How to Be a Compassionate Manager in a Heartless Organization

Summary. Being a compassionate leader is being a good leader. It can be hard to do that when the rest of the company’s culture seems to rely on favoritism or neglect. What can you do if you want to manage your team with compassion, but your leadership hasn’t bought into this philosophy? The author presents six strategies that will help you be a compassionate leader in a less-than-ideal environment. You can make a difference for your people and for the business, and eventually, others outside your area may come looking to see how you’ve been so successful and learn from your actions.


Research shows that employees who work for compassionate managers are 25% more engaged in their jobs, 20% more committed to the organization, and 11% less likely to burn out. But too many organizations seem not to have gotten the memo yet. They still have rigid hierarchies and treat their employees more like resources than humans, requiring excessively long hours, pressuring people for unrealistic results, and treating them as if they were all exactly the same, without regard for their individuality.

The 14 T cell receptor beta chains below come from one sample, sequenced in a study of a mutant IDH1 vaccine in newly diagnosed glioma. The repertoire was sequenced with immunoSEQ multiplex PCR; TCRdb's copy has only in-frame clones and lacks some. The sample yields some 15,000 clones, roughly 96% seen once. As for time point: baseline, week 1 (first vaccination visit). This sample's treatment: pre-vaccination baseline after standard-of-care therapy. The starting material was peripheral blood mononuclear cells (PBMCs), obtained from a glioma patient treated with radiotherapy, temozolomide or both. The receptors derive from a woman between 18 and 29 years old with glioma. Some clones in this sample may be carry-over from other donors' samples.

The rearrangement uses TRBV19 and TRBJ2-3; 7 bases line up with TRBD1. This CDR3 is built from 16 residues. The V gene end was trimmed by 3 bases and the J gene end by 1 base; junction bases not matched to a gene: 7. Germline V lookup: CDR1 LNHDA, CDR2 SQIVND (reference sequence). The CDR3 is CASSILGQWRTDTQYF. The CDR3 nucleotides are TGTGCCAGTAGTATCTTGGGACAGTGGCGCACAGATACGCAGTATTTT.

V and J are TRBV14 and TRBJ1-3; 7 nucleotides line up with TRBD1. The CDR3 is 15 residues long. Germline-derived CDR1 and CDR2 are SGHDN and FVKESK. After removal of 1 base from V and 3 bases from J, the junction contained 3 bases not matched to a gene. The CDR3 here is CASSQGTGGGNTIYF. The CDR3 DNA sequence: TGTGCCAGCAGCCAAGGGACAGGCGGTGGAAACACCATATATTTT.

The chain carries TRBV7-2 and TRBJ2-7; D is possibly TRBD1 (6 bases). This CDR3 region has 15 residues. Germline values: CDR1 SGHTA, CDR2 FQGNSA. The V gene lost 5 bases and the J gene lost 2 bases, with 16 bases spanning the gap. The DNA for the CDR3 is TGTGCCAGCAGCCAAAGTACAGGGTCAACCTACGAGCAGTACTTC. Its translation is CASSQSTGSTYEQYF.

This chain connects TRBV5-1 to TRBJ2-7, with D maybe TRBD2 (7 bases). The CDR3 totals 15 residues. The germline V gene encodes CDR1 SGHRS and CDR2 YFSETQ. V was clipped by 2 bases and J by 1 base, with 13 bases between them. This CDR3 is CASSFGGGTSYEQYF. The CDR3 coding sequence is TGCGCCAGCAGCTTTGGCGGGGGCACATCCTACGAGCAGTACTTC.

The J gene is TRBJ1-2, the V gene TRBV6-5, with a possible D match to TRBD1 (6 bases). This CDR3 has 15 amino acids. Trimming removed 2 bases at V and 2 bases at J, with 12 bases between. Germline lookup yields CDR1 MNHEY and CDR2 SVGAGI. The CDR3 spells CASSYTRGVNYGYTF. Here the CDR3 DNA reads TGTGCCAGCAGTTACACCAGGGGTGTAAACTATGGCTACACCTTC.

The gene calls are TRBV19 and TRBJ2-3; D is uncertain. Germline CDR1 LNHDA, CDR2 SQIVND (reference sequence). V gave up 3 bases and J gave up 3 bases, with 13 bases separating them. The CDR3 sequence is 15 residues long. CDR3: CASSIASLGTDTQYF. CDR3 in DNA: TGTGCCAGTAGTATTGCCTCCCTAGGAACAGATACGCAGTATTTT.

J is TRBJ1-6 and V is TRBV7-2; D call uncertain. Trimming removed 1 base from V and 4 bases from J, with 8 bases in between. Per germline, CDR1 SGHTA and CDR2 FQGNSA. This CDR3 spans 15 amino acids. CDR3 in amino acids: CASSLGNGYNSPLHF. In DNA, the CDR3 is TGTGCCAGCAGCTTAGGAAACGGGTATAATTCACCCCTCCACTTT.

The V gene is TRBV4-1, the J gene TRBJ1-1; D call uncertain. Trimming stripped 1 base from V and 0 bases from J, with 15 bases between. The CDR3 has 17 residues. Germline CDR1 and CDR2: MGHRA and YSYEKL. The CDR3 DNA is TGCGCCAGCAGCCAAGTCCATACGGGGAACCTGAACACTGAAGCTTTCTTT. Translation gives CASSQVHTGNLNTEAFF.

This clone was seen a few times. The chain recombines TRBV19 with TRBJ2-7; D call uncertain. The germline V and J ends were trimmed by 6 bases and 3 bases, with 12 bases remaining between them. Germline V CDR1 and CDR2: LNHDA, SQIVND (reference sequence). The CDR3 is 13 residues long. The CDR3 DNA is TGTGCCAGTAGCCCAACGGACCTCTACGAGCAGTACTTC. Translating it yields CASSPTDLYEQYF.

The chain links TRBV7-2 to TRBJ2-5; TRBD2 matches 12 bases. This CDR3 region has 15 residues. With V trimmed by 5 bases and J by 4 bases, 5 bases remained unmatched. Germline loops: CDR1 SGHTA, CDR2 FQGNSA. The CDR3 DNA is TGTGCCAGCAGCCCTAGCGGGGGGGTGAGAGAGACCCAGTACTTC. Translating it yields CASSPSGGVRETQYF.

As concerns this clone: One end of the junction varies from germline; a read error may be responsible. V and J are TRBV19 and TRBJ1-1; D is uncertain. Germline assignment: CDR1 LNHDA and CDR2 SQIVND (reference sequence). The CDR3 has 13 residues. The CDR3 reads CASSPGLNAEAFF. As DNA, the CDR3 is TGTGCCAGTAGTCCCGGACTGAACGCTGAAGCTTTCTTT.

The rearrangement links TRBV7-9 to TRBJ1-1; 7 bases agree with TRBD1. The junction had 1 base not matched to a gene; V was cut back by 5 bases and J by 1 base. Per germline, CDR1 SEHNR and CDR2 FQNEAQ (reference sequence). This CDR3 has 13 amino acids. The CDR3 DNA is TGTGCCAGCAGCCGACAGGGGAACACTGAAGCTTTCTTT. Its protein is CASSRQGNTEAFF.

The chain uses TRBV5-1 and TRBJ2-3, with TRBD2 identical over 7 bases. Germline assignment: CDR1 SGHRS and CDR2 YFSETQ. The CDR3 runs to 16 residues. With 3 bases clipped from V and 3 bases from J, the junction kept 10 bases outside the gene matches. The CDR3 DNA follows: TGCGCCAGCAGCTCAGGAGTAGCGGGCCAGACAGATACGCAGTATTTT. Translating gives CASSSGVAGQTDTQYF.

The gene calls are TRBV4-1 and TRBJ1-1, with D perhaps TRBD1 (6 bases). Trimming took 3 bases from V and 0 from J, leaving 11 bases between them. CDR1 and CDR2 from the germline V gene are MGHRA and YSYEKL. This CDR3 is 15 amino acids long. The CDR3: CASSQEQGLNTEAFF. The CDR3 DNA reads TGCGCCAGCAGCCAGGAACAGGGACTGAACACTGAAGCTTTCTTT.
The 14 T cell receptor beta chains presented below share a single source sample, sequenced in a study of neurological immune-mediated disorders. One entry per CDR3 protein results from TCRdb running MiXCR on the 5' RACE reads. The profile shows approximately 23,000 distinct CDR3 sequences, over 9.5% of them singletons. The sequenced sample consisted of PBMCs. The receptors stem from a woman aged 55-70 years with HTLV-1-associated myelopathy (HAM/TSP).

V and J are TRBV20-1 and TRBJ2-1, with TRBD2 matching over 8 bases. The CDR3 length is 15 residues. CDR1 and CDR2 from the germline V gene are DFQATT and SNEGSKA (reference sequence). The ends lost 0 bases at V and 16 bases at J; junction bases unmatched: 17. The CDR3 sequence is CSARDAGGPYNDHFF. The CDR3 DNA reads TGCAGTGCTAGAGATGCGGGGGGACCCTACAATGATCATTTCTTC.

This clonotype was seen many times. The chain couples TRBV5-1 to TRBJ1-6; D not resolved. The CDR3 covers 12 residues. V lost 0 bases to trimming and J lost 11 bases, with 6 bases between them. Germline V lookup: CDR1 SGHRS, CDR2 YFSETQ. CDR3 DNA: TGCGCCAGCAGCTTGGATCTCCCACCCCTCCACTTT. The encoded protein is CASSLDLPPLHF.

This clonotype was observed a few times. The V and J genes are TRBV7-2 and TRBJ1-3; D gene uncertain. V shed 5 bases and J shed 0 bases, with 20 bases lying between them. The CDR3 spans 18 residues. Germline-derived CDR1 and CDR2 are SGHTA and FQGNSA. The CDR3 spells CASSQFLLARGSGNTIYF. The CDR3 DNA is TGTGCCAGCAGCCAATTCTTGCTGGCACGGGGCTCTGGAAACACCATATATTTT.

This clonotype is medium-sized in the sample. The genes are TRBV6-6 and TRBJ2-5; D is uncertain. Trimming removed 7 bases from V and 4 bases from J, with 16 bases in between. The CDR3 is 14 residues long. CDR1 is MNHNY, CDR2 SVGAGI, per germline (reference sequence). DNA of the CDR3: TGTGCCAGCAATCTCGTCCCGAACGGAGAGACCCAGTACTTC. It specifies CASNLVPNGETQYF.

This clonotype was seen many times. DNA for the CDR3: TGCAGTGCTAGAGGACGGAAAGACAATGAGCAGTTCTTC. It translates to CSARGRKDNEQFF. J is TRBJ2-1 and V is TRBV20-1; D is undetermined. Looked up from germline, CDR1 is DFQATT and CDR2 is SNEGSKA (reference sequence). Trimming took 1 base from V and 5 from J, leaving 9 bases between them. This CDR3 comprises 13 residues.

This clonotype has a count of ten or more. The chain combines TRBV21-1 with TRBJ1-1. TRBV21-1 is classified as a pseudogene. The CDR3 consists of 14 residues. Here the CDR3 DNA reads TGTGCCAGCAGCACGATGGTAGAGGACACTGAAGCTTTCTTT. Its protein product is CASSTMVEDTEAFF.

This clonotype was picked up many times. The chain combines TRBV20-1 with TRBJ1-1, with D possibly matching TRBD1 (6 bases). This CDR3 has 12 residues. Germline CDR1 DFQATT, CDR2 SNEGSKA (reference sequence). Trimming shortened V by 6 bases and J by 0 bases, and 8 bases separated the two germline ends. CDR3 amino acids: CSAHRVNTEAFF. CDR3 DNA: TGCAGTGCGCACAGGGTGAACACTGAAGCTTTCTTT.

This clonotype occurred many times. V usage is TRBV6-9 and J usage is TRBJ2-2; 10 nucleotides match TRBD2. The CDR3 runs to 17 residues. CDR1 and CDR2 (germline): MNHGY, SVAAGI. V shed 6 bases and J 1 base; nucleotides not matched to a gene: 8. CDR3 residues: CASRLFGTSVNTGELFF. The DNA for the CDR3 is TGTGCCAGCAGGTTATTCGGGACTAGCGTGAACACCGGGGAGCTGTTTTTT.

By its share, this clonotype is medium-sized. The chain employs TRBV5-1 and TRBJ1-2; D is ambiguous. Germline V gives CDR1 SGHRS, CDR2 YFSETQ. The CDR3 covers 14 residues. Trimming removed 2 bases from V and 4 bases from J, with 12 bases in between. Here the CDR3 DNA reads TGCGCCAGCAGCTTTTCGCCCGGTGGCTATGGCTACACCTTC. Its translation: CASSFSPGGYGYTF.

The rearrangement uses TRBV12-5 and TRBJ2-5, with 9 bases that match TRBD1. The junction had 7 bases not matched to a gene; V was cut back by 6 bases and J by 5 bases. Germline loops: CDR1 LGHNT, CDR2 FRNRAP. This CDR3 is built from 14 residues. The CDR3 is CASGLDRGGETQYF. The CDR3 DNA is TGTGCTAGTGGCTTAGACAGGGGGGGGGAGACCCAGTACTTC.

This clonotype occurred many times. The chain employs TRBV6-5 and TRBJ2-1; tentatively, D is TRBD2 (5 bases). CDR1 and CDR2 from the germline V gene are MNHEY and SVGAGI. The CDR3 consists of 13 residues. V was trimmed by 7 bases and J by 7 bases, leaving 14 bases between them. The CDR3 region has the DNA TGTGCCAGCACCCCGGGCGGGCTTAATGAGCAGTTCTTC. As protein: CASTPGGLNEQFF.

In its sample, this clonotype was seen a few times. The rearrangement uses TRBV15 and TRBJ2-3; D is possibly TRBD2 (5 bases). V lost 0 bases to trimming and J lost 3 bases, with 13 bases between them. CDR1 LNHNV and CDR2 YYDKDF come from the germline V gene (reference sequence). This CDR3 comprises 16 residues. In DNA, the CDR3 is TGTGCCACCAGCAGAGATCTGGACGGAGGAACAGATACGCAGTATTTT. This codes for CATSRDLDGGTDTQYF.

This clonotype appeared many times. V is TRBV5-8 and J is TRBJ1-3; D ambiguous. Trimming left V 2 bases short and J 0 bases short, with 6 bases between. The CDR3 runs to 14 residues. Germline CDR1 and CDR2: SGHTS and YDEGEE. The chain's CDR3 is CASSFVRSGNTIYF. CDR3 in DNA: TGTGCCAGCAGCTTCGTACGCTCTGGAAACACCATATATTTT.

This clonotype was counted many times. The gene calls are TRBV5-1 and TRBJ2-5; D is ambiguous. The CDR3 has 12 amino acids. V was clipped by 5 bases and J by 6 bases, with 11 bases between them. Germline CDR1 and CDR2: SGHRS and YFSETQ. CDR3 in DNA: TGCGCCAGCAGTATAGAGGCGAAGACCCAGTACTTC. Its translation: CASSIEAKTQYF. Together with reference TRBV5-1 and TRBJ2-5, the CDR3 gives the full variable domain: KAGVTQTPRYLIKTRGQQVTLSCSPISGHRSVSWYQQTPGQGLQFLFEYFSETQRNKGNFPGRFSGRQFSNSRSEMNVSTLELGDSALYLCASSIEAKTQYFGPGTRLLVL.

What can you do if you want to manage your team with compassion, but your leadership hasn’t bought into this philosophy? These six strategies will help you be a compassionate leader and may even convince some of your less-compassionate colleagues that they can do better.

  • Work out your own robust, business-focused definition of compassion.
  • Model self-awareness and self-regulation.
  • Recognize that you can never be everything to everyone.
  • Deliver business results.
  • Demonstrate the importance of accomplishment and accountability.
  • Support your people through awareness and advocacy.

Read the full article written by McKinsey Liz Kislik who helps organizations from the Fortune 500 to national nonprofits and family-run businesses solve their thorniest problems. She has taught at NYU and Hofstra University and recently spoke at TEDxBaylorSchool. You can receive her free guide, How to Resolve Interpersonal Conflicts in the Workplace, on her website via this link.

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